Making Way for Skilled Indians

Canada has emerged as a coveted destination for the Indian diaspora due to its flagship programmes for key economic migration. Canada’s Express Entry programme invites premier candidates to take up permanent residency in the country. According to the Express Entry Year-end Report 2017, issued by the Canadian government’s immigration division, around one lakh applications were received for  permanent residency under the Express Entry programme in 2017. With an enormous total of 86,022 invitations sent, 65,401 permanent residents and their families were admitted into Canada. Around 40 percent or say 26,000 Indians became permanent residents of Canada in 2017. These figures indicate an increase in the number of Indians opting for permanent residence in Canada over other developed nations.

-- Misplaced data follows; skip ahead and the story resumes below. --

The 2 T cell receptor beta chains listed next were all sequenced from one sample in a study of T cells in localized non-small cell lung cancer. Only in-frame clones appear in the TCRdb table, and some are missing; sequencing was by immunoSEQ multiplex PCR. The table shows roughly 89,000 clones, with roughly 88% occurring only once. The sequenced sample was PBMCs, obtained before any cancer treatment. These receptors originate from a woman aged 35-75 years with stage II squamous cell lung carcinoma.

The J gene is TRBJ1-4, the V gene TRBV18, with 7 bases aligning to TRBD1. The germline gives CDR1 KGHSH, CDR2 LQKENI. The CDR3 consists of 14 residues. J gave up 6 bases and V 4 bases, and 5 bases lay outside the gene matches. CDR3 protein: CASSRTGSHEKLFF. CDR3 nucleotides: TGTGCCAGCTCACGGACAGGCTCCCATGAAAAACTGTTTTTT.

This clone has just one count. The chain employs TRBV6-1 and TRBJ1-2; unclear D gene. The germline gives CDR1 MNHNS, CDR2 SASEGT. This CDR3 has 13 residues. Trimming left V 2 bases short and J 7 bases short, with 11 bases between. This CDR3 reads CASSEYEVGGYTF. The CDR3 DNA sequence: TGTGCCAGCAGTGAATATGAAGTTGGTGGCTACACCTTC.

In 1971, Canada became the first country to officially adopt a multicultural policy, which subsequently resulted in the passage of the Multiculturalism Act in 1988. India and Canada, as multicultural societies, therefore, have arrived, through different routes and by adopting different models, to a common belief in pluralist states for betterment. The essence, in each case, is not in the legislation alone, but its implementation, in law and in spirit, and perhaps most importantly, in policy and management.Over the years, communication and transportation revolutions and the global reach of the media have created major changes in the relationship between the Diasporas and their countries of origin. While full Indo-Canadian integration into the mainstream may still be a few generations away, the Indian diaspora has both embraced and influenced the Canadian way of life. Apart from a strong Canadian cultural or national identity, Indo-Canadian community members are now looking to re-establish stronger links with their homeland, furthered by India’s emergence as an economic powerhouse.